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    Raymond Bange

    I agree with Professor Davies that a personal electronic health record would be a welcome step forward in enhancing the delivery of improved health care.

    Reliable health information is particularly significant in the delivery of out-of-hospital emergency medical services (EMS), and paramedics are among the health professionals who should be able to take immediate advantage of such a record because of the common need for speedy interventions under emergency conditions.

    Paramedic practitioners must make judgements on the best interventions to apply when dealing with unconscious or incoherent patients who are severely injured, and the difficulties in diagnosis are exacerbated if the patient is unable to communicate their symptoms to the paramedic.

    The provision of accurate and up-to-date health details of an individual would be invaluable in assisting paramedics to make critical decisions on the most appropriate course of action to take and thereby enhance the quality and safety of emergency out of hospital health care.

    From a patient viewpoint, emergency care starts well before the hospital door and the benefits that could be realised through better access to health records will require specific access provisions as well as special safeguards to prevent identity fraud and other misuse of data.

    That being the case, it is clear that paramedics must be included among the group of authorised health providers with direct access to these records but with the additional proviso that they can access a patient record unilaterally in emergency cases.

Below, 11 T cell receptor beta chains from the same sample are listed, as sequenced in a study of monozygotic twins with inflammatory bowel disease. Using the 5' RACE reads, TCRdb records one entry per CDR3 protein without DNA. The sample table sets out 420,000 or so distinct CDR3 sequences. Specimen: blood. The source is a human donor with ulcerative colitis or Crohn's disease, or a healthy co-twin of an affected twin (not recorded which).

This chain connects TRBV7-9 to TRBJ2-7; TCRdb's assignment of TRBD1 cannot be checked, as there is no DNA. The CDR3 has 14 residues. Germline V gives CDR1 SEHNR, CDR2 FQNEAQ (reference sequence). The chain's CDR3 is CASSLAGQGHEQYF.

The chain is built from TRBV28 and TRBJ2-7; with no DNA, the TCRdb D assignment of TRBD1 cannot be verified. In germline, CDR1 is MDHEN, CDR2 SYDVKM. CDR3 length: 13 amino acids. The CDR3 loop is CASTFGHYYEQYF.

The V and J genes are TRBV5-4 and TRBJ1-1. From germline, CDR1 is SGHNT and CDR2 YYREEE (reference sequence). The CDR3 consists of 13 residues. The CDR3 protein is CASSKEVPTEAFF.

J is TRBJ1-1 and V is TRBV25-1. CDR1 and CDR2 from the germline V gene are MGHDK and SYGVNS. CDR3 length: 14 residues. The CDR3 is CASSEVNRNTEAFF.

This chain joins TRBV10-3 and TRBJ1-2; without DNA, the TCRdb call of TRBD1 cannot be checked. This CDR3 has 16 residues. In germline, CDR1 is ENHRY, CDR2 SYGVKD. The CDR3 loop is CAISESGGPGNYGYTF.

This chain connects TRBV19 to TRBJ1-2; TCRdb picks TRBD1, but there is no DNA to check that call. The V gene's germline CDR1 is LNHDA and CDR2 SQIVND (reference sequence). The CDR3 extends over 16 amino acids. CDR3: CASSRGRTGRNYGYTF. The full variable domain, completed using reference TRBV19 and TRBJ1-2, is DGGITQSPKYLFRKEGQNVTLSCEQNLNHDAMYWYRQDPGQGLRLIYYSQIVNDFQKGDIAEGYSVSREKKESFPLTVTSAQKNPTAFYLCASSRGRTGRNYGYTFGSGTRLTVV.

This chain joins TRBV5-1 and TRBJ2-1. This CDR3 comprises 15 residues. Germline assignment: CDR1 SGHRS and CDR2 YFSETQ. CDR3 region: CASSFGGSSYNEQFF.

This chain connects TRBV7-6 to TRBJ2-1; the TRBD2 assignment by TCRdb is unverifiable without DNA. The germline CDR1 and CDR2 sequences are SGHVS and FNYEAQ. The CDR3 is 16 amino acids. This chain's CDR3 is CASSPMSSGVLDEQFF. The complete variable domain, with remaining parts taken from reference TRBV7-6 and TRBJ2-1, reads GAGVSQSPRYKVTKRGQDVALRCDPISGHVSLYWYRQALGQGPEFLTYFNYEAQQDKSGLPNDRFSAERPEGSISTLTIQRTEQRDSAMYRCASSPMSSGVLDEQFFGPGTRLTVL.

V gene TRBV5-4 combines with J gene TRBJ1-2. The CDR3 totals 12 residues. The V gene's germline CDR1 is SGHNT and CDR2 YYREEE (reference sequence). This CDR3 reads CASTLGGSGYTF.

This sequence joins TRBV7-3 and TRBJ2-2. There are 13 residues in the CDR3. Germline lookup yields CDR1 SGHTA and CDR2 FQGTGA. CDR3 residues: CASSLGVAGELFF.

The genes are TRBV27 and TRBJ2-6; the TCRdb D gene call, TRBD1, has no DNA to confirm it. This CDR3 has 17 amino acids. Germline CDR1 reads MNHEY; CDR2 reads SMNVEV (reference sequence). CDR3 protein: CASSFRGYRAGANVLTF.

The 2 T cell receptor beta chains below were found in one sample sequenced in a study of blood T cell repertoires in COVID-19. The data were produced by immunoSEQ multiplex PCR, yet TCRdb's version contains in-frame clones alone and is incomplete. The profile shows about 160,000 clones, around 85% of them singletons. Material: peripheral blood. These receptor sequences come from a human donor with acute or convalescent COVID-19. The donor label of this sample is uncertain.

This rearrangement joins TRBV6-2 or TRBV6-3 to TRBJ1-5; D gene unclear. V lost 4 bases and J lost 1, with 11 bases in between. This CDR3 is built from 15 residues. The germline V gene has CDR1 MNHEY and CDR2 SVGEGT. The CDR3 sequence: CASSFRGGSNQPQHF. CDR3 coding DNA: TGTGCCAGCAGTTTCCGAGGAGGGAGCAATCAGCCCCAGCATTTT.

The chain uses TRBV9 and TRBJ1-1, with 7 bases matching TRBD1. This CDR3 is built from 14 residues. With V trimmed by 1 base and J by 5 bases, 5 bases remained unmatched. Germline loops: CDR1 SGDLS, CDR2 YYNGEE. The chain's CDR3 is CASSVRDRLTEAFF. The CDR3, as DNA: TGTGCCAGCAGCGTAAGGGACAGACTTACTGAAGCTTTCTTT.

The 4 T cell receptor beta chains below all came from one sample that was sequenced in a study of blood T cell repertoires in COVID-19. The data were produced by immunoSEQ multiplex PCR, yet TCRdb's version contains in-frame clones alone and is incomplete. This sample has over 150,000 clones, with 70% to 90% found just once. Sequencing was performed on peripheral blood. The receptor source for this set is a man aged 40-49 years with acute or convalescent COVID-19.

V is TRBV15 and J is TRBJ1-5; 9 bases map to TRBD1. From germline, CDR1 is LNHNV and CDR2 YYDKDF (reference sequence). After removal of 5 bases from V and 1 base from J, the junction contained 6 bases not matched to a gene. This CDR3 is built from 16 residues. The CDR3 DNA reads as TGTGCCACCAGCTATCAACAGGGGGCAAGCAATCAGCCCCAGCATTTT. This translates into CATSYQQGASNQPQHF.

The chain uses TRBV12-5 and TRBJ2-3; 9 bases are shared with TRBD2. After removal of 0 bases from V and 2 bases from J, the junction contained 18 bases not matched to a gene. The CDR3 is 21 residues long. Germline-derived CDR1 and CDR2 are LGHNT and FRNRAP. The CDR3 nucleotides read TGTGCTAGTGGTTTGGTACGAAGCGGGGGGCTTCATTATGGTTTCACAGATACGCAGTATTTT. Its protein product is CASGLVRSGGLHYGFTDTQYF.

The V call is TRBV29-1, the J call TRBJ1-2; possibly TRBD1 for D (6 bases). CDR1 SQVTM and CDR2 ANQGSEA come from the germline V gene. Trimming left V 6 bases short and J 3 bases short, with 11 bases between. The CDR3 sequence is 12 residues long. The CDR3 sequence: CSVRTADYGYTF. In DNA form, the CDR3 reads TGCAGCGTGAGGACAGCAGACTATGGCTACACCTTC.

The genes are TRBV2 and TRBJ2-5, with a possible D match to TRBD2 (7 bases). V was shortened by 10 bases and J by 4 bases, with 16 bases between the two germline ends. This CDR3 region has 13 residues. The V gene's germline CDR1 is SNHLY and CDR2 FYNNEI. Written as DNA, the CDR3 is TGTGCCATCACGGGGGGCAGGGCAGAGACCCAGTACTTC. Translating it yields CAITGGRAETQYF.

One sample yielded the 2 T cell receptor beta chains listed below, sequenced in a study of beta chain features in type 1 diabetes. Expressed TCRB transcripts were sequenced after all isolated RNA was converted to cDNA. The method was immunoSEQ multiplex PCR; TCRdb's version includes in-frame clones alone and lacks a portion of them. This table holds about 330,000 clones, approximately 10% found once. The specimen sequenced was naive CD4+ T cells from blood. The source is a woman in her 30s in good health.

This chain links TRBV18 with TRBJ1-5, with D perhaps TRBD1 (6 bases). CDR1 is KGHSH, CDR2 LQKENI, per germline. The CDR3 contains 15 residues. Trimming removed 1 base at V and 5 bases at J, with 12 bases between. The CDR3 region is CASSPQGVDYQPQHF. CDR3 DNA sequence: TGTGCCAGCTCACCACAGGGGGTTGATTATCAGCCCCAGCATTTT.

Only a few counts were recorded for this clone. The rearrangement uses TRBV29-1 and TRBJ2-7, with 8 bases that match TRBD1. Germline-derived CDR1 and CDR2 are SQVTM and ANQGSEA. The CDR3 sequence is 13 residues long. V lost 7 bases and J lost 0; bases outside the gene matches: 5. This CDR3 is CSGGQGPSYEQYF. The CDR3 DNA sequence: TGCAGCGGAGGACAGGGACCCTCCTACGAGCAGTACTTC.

So I note with some amazement that the NHHRC has not highlighted the role of EMS as a critical component of primary health care nor has it identified the clinical dimensions of paramedic practice.

    This glaring omission is all the more obvious when one finds that there is currently no national registration system for paramedics as health professionals or recognition by the Commonwealth as allied health professionals. In addition, there is no national accreditation regime for the various EMS providers (public or private).

    Paramedics anywhere in Australia should have greater and more flexible authority to access patient records than many other health professionals. One of the best ways to achieve this would be to ensure they are registered on a national database of practitioners like the proposed COAG arrangements for other health professionals.
    In that way the strict requirements of practitioner competence and adherence to ethical practice standards would be assured.


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